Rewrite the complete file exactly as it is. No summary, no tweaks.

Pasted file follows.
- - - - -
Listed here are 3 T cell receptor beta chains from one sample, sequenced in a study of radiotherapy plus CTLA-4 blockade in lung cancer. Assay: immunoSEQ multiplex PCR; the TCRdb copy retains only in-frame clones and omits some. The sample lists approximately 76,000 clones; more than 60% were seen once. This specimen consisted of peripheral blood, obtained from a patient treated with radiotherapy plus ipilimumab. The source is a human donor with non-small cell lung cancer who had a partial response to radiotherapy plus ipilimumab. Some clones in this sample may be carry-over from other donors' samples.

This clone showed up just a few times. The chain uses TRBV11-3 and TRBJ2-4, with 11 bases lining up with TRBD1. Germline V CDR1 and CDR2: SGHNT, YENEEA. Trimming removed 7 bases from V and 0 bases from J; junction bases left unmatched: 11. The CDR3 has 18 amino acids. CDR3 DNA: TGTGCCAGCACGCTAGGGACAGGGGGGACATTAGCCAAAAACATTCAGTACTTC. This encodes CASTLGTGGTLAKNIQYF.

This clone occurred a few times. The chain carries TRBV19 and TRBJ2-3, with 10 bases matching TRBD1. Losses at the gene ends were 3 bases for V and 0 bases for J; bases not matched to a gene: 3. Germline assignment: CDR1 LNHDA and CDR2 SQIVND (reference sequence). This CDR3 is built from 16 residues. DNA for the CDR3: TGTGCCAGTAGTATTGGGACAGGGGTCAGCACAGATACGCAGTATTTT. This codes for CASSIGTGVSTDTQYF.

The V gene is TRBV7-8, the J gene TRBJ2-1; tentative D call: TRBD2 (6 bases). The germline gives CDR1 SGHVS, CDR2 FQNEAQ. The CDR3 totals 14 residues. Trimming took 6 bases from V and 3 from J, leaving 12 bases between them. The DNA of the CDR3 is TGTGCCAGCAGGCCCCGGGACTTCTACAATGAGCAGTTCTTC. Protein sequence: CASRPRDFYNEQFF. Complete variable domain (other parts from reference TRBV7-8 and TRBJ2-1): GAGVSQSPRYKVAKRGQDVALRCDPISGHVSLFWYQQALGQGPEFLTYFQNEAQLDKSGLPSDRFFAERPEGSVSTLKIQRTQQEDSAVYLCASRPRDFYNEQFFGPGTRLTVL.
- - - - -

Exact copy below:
Listed here are 3 T cell receptor beta chains from one sample, sequenced in a study of radiotherapy plus CTLA-4 blockade in lung cancer. Assay: immunoSEQ multiplex PCR; the TCRdb copy retains only in-frame clones and omits some. The sample lists approximately 76,000 clones; more than 60% were seen once. This specimen consisted of peripheral blood, obtained from a patient treated with radiotherapy plus ipilimumab. The source is a human donor with non-small cell lung cancer who had a partial response to radiotherapy plus ipilimumab. Some clones in this sample may be carry-over from other donors' samples.

This clone showed up just a few times. The chain uses TRBV11-3 and TRBJ2-4, with 11 bases lining up with TRBD1. Germline V CDR1 and CDR2: SGHNT, YENEEA. Trimming removed 7 bases from V and 0 bases from J; junction bases left unmatched: 11. The CDR3 has 18 amino acids. CDR3 DNA: TGTGCCAGCACGCTAGGGACAGGGGGGACATTAGCCAAAAACATTCAGTACTTC. This encodes CASTLGTGGTLAKNIQYF.

This clone occurred a few times. The chain carries TRBV19 and TRBJ2-3, with 10 bases matching TRBD1. Losses at the gene ends were 3 bases for V and 0 bases for J; bases not matched to a gene: 3. Germline assignment: CDR1 LNHDA and CDR2 SQIVND (reference sequence). This CDR3 is built from 16 residues. DNA for the CDR3: TGTGCCAGTAGTATTGGGACAGGGGTCAGCACAGATACGCAGTATTTT. This codes for CASSIGTGVSTDTQYF.

The V gene is TRBV7-8, the J gene TRBJ2-1; tentative D call: TRBD2 (6 bases). The germline gives CDR1 SGHVS, CDR2 FQNEAQ. The CDR3 totals 14 residues. Trimming took 6 bases from V and 3 from J, leaving 12 bases between them. The DNA of the CDR3 is TGTGCCAGCAGGCCCCGGGACTTCTACAATGAGCAGTTCTTC. Protein sequence: CASRPRDFYNEQFF. Complete variable domain (other parts from reference TRBV7-8 and TRBJ2-1): GAGVSQSPRYKVAKRGQDVALRCDPISGHVSLFWYQQALGQGPEFLTYFQNEAQLDKSGLPSDRFFAERPEGSVSTLKIQRTQQEDSAVYLCASRPRDFYNEQFFGPGTRLTVL.